Continuity Care Clinic
The Continuity Care Clinic is the cornerstone of our primary care educational experience. The program offers residents the opportunity to follow their own patients throughout their three years of residency training. Residents learn about well and sick child care, nutrition, normal development, and anticipatory guidance.
Each resident has one half-day per week when he or she is relieved of all other duties to care for his or her patients in the clinic. Supervision is provided at all times by one or two of the faculty of the division of General Pediatrics. Primary care is provided to a patient population that includes healthy children from the local community, follow-up of previously hospitalized patients, and children with complex medical problems. During their three years, each resident establishes his or her own practice that encompasses a broad patient base. Residents also have the opportunity to add an additional half day of continuity clinic in a different site to further broaden their general pediatric experience.
Currently, residents have their continuity clinics at one of three locations:
- Gerold L. Schiebler Children’s Medical Services
- Magnolia Parke
- Pediatric Primary Care at Tower Square
Pediatric After Hours
Pediatric After Hours (PAH) is an acute care clinic available to children from our Continuity Care Clinic and from local, private practices on nights and weekends. The clinic is staffed by affiliated faculty from the community who teach and supervise the residents. The clinic serves as an excellent avenue for learning general acute pediatric care and acquiring triage skills for handling patient call at night. Each resident takes phone calls from parents of continuity patients as well as private patients during their time on the Pediatric After Hours portion. The phone calls are supervised by the faculty on call for PAH. Pediatric After Hours is located next to the pediatric emergency department and has six exam rooms and its own waiting room.
The Acute Clinic is the daytime counterpart to Pediatric After Hours. It supplies acute care to sick children from our continuity clinic panels. It is supervised by faculty from the General Pediatric Division. Second and third year residents staff both clinics.
Our pediatric emergency department has 13 private treatment rooms, and five observation bays with pediatric-specific equipment and technology. It also has two waiting rooms designed to isolate children with communicable diseases. The pediatric emergency department sees close to 20,000 patient visits per year. Residents do 8-12 hour shifts while working there. An emergency room attending is present at all times, with the majority being board certified pediatric emergency medicine attendings. The chief residents and general pediatric or subspecialty faculty members are available for consultation. The emergency room has easy access to radiology facilities as well as having full ancillary support.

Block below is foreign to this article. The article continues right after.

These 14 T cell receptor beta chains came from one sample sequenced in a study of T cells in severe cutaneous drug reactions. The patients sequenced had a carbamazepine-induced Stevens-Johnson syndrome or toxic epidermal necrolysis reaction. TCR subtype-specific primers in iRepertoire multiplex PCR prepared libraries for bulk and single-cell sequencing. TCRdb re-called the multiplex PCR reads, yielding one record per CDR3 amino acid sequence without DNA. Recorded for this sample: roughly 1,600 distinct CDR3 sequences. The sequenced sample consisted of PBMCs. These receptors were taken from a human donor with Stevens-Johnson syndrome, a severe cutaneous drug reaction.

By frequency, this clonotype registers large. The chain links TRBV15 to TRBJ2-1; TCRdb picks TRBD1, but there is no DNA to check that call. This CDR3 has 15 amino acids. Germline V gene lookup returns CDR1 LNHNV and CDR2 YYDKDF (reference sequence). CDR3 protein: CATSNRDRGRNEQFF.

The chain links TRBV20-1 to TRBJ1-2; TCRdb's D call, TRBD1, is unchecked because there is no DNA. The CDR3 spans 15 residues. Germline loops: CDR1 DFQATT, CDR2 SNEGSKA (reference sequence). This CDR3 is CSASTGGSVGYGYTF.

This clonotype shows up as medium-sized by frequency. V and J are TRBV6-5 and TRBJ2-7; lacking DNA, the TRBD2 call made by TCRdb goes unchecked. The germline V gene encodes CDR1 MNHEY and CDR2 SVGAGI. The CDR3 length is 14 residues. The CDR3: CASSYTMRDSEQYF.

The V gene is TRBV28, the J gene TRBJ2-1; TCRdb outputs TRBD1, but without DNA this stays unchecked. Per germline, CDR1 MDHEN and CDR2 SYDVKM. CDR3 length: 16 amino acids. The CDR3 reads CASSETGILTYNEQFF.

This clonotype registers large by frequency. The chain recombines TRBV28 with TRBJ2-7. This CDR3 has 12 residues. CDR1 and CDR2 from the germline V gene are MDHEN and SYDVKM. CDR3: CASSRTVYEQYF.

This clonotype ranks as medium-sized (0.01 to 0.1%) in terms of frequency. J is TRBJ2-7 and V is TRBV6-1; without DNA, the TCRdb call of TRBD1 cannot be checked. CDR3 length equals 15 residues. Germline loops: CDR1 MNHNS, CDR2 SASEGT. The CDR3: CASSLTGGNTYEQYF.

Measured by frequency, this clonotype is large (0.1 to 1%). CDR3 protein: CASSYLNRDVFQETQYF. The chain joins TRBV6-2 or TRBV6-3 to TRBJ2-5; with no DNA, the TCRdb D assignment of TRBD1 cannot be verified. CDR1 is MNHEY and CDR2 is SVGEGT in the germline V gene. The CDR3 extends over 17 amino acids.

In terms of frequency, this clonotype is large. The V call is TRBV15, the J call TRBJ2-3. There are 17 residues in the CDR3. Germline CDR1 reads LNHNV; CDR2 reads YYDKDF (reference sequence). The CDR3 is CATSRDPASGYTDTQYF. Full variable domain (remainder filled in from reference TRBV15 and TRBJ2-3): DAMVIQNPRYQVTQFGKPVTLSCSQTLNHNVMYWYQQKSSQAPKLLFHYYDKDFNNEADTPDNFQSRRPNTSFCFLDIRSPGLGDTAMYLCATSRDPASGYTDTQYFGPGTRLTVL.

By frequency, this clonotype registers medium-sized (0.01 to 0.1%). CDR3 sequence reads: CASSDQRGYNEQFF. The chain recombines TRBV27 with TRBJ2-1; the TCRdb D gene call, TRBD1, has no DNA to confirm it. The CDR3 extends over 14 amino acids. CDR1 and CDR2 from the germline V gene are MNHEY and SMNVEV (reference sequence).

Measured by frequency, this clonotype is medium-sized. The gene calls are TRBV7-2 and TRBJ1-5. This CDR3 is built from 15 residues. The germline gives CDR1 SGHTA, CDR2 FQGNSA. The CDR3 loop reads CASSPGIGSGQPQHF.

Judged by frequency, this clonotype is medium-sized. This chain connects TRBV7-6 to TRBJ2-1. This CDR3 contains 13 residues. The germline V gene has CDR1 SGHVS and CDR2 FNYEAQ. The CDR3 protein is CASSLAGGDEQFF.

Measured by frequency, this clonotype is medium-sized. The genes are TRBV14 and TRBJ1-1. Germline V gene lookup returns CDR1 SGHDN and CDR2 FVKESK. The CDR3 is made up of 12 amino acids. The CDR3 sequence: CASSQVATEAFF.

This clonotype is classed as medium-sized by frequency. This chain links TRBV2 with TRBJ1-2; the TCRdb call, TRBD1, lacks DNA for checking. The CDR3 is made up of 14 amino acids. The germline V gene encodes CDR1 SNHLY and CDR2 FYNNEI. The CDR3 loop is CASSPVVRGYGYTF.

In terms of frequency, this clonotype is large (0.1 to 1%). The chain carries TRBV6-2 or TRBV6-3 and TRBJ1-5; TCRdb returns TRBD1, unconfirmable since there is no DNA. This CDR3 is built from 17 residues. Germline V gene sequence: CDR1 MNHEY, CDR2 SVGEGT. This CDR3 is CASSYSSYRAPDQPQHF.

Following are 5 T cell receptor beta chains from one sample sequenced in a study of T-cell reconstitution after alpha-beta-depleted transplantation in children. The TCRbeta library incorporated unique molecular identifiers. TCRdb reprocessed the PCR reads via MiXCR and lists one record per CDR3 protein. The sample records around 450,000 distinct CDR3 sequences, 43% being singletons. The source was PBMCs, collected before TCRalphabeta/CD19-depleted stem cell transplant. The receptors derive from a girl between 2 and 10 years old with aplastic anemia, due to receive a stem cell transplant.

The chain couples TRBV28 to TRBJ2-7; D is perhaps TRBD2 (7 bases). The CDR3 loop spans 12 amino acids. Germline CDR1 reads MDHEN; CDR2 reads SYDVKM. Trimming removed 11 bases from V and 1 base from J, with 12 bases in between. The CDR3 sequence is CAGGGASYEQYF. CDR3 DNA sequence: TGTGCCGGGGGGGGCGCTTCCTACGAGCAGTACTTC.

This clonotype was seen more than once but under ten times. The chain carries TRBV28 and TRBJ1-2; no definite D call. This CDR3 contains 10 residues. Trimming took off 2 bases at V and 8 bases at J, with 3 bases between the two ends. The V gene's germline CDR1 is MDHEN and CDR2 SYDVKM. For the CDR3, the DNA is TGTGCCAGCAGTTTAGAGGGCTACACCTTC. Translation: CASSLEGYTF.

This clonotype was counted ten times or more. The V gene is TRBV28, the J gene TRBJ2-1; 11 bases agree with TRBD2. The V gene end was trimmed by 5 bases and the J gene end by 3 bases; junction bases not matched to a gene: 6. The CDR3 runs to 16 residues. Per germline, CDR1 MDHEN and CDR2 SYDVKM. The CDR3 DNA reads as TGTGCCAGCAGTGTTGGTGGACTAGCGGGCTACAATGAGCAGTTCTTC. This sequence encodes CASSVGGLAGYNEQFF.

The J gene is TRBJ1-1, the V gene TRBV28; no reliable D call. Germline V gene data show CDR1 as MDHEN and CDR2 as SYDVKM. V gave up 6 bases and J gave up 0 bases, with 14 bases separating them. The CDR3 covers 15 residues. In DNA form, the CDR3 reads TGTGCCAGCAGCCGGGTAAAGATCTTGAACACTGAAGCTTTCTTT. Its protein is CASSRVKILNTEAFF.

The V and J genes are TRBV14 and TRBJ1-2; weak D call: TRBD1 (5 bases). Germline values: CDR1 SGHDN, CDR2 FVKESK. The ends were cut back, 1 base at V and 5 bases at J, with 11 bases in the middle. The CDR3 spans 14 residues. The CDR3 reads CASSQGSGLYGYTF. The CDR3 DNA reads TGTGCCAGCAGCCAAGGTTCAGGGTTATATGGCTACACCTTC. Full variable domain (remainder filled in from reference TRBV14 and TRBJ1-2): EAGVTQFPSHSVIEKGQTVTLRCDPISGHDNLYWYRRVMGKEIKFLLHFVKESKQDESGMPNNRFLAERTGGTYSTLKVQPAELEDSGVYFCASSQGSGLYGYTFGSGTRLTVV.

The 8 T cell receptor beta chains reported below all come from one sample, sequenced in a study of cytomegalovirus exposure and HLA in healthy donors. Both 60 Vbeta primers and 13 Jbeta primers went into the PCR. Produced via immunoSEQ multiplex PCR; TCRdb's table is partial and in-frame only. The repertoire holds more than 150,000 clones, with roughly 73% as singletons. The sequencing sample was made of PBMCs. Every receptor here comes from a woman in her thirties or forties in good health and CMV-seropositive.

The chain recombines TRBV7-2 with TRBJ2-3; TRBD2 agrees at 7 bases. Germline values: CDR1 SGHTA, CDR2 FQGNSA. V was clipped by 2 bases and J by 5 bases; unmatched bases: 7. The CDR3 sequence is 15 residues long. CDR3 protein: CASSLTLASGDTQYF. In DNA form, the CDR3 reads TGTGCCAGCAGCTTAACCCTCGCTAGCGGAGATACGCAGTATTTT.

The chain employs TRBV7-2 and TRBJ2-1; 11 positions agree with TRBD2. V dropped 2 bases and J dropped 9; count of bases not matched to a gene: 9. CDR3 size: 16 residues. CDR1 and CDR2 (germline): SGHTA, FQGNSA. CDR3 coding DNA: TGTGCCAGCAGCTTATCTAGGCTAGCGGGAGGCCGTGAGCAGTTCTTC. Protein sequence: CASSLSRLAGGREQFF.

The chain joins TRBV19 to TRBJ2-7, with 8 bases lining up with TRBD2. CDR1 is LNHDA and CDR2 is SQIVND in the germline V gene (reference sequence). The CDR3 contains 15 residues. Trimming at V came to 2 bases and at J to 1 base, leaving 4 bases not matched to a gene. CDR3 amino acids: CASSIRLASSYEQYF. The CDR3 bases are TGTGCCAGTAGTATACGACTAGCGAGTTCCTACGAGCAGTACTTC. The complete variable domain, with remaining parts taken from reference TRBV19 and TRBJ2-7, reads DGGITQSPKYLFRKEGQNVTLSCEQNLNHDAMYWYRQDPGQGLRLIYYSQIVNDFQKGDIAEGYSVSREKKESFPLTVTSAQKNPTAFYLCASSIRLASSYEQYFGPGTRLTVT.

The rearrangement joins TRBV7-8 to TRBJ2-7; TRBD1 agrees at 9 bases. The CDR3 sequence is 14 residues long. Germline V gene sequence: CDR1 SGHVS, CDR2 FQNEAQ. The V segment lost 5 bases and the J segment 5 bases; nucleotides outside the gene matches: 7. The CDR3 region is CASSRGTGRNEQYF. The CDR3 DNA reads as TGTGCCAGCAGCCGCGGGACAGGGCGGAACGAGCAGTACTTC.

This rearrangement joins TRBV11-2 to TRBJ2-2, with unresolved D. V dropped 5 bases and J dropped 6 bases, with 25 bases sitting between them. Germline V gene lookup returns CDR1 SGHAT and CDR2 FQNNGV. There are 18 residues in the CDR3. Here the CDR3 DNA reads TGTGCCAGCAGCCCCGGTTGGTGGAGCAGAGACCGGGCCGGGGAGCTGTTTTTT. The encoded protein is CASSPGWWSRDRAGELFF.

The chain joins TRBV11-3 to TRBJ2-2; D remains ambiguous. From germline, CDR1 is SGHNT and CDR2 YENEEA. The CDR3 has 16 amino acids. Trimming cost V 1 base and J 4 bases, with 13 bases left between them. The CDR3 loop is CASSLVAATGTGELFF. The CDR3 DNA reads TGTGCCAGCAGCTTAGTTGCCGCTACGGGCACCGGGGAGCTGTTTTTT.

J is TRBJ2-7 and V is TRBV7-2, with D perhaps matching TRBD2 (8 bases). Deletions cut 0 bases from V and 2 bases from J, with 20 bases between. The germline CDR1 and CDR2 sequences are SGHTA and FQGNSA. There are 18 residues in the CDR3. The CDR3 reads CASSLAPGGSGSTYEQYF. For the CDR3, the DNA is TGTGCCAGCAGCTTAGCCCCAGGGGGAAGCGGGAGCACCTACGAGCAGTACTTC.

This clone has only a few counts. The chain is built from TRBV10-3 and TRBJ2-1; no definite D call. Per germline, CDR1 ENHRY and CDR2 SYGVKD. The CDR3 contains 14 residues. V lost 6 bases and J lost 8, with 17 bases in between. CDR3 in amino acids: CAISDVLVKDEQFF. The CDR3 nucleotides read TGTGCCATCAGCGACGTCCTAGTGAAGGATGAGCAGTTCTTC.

During this rotation residents learn basic concepts of normal child development and screening, gain knowledge of handicapping conditions, and learn the basic skills involved in the medical evaluation of the developmentally delayed child. This is accomplished under the direction of a full-time Pediatric Developmental faculty member. Time is spent in the newborn nursery with a Developmental Specialist, as well as in a variety of clinics including a multi-disciplinary clinic for special needs children, a neuro-developmental clinic, an ADHD clinic, OT, PT, and speech therapy.
The Adolescent Medicine Rotation is the one chance during residency to learn how to talk to adolescent patients. The rotation covers a variety of topics including acute minor illnesses, sports medicine, contraception, gynecology, counseling, chronic diseases, eating disorders, obesity, acne, sexually transmitted diseases, mental health, attention deficit disorder, normal and abnormal growth and development. It is an area well represented on the Board exams.
Most of the time is spent in the Adolescent and Young Adult Clinic seeing patients under the supervision of a Board Certified Adolescent Medicine specialist. Residents also spend time at the Eating Disorders Clinic, with Child and Adolescent Psychiatry, and giving talks at a local school. They are video- taped with a patient and critiqued to help with communication techniques with adolescent-aged patients. Residents are required to give a presentation on an Adolescent topic at the end of the rotation.
Advocacy and Community Pediatrics Rotation
The Pediatric Advocacy Rotation comprises a three-year, longitudinal project as well as more intensive two-week blocks devoted solely to advocacy activities during the PL-1 and PL-2 years. This curriculum builds upon and enhances the previously existing advocacy curriculum which consisted of a one month rotation only. Sample project products from the original curriculum are presented in the Residents in Action section.
The longitudinal project is based on community or legislative advocacy and is designed to give residents the skills necessary to develop, implement and evaluate an advocacy activity from beginning to end. Each resident develops a project around an advocacy topic of their choice and is partnered with a faculty mentor. Beginning with the 2009 intern class, we launched an inaugural longitudinal school-based program. SHIP (School Health Interdisciplinary Program) incorporates a multidisciplinary approach to providing health in the schools. Currently these teams are lead by members of Family Data Center. Residents are assigned to one of four elementary schools for the duration of residency but are most involved during their advocacy rotation.
For more information please visit the Pediatrics Advocacy website